Biology Fun-damentals

Jun 10, 2017

PCR - Photocopying Genes

Posted in:  ·  Introductory

PCR is a common technique used to amplify specific regions of DNA. Put more simply, its a process that allows us to create copies of a piece of DNA. There are two main properties of PCR that we take advantage of - amplification (getting many copies) and isolation (of a single region).

If you understand the basic idea of photocopying, then you can understand PCR.

I should note that the role of PCR has changed over time and I will mostly be focusing on the current use. Additionally, there are several variants based off the standard PCR, including rt/qPCR, but those will be covered in a different post.

Why do a PCR?
Typically PCR is just a step to let us do something else with a gene or region of DNA. It is the first step in gene cloning or for things like gene editing. It can also be used ‘genotype’ an individual for a gene, i.e. figure out which specific copy of a gene someone has.

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Aug 10, 2016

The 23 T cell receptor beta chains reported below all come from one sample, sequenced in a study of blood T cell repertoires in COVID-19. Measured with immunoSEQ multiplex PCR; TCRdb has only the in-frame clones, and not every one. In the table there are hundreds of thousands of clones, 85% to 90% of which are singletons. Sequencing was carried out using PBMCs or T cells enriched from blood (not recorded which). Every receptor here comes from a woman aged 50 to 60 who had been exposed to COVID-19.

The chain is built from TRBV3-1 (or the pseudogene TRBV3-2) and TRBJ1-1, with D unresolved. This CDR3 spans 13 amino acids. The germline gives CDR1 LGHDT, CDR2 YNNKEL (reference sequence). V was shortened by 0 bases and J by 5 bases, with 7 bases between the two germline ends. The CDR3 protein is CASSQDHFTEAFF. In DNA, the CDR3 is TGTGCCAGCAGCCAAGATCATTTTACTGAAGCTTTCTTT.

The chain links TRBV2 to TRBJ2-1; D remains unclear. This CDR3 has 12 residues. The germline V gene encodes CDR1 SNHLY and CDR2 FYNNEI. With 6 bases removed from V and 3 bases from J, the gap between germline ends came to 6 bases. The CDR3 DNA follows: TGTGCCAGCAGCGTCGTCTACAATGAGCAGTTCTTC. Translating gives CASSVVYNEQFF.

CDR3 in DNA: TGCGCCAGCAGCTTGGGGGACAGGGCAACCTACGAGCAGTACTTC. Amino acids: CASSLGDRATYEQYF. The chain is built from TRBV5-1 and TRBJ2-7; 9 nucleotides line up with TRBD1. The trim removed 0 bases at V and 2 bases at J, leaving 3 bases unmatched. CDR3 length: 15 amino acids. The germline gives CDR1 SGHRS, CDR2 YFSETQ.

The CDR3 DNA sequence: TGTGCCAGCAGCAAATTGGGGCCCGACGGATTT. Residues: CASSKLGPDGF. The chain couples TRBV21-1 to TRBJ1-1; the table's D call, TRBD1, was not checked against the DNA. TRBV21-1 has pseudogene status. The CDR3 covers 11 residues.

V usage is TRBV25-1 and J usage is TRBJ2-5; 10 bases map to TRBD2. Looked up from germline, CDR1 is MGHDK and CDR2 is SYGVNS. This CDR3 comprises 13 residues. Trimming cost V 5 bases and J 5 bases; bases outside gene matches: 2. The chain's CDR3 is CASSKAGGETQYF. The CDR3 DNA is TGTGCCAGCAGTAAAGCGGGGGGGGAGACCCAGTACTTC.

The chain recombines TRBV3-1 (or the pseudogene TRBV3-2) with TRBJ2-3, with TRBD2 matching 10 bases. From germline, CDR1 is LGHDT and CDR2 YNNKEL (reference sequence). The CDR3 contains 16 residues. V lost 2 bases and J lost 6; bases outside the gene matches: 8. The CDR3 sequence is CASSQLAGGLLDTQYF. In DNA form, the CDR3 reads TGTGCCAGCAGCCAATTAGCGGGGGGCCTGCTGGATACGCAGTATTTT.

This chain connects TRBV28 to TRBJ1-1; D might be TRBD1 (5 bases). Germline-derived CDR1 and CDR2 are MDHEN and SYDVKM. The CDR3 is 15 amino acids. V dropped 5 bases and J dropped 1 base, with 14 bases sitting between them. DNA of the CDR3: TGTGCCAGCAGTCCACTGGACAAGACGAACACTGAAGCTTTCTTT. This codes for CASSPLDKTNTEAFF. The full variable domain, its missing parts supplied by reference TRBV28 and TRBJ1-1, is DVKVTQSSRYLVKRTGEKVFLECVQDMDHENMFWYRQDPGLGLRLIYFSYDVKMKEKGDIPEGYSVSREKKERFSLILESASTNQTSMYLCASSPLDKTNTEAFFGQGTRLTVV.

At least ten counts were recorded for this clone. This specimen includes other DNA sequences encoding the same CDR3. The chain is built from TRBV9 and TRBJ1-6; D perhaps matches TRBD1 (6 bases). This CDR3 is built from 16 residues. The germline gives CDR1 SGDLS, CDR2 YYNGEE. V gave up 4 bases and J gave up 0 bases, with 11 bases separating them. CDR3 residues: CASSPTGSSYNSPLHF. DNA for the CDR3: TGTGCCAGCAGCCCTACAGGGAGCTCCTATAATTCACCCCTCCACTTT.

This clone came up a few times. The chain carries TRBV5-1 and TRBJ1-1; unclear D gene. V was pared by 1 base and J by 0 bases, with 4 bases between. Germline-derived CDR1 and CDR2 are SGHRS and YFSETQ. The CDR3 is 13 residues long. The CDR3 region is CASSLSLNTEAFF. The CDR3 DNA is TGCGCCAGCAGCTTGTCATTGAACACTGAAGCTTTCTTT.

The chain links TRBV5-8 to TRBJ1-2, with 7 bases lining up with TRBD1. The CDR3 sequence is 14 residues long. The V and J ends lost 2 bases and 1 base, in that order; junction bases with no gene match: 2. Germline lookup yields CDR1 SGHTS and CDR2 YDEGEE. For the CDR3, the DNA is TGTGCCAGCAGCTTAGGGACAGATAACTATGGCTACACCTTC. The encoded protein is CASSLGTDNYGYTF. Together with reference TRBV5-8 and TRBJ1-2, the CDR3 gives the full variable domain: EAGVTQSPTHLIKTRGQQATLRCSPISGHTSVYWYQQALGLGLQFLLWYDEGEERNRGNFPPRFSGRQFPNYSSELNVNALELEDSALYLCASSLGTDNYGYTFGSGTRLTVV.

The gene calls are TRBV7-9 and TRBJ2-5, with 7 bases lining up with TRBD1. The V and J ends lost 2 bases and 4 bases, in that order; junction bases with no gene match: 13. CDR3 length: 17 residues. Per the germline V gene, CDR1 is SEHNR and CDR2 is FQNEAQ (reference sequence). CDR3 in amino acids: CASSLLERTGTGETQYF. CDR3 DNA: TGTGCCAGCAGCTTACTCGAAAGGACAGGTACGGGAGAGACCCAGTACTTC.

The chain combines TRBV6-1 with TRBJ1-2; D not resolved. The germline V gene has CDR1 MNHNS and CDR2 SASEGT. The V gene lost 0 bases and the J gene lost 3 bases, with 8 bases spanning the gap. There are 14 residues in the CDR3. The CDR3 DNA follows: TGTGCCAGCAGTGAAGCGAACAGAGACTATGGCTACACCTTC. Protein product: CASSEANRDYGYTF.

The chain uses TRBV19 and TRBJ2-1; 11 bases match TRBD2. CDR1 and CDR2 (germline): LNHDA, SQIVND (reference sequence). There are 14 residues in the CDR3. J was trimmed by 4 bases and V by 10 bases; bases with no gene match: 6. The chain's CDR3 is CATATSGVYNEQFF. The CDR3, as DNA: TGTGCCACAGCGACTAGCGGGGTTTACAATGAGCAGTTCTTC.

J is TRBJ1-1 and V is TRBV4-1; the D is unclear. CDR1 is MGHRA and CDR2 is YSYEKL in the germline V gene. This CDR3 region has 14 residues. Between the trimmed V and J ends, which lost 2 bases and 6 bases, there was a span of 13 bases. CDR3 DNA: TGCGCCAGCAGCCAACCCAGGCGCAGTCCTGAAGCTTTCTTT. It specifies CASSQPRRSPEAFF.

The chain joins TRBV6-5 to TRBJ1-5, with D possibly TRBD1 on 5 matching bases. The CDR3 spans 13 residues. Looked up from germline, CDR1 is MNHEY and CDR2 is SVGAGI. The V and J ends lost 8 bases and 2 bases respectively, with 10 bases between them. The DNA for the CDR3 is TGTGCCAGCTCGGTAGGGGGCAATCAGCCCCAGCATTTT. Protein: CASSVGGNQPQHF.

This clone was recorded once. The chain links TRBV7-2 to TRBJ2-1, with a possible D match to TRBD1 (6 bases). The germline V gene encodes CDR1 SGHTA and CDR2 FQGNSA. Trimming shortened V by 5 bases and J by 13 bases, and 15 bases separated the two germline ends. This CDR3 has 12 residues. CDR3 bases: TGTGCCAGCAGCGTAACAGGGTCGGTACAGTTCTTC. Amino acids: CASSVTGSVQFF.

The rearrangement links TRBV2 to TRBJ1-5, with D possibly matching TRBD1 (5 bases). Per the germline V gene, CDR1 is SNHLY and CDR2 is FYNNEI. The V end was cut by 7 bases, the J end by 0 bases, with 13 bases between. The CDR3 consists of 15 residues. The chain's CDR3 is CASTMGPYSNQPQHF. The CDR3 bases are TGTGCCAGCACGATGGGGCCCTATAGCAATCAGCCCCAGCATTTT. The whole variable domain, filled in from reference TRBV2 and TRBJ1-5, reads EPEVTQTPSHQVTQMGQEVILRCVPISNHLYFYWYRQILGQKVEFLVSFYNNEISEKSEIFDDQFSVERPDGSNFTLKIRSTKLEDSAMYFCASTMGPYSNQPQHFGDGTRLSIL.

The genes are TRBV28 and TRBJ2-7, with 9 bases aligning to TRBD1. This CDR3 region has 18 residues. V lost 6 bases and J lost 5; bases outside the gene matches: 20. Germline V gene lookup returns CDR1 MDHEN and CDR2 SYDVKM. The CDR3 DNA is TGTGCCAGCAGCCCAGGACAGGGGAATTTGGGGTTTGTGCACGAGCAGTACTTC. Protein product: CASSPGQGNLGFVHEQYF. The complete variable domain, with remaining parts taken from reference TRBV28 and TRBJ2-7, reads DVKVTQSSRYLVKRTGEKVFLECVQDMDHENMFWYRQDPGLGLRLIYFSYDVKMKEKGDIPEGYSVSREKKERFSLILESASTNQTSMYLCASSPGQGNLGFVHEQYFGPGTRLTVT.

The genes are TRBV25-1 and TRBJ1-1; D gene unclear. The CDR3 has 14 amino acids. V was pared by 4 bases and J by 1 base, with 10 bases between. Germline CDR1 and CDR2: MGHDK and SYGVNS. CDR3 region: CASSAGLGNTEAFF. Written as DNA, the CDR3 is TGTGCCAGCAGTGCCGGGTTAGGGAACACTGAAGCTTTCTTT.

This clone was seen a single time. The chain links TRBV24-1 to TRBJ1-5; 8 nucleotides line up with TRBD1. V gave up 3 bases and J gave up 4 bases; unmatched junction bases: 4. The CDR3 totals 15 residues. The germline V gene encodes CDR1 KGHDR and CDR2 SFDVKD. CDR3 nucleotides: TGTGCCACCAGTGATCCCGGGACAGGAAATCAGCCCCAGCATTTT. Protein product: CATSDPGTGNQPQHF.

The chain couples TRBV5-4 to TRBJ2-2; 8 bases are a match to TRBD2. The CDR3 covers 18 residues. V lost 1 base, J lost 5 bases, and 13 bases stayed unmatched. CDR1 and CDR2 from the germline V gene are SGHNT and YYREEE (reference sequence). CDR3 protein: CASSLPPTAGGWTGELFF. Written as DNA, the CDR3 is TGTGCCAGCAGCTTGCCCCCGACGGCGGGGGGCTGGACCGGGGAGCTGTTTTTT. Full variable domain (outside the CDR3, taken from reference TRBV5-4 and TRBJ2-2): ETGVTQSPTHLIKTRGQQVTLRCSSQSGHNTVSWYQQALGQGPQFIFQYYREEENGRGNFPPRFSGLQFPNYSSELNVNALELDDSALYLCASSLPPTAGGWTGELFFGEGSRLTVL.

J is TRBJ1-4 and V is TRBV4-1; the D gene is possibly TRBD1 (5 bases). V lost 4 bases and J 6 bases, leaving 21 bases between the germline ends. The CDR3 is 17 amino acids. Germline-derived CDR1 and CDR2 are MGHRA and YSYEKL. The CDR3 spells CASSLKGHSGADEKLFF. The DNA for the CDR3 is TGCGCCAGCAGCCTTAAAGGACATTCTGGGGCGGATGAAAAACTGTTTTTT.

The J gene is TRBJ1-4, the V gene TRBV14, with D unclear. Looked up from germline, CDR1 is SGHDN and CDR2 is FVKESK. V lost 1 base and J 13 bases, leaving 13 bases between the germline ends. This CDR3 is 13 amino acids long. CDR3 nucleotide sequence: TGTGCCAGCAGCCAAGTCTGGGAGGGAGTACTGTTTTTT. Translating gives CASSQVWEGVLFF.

Gene Cloning: vectors, plasmids, ligations, and transformation - oh my!

What is the goal or what is gene cloning?
The goal is to get a single copy of the gene from an animal and into an archive. The rest is just the individual steps necessary to do this.

Step Description Biology Jargon
1     Get a copy of the gene from the animal PCR
2     Put the gene in an archival format Ligation into a plasmid
3     Make backup copies or archive it Bacterial transformation
4     Confirm that the copies match the original    Sequence the insert
5     Retrieve a copy to use Miniprep

What is a vector?
A vector is a small, self contained piece of DNA that can be added to an organism, typically bacteria.

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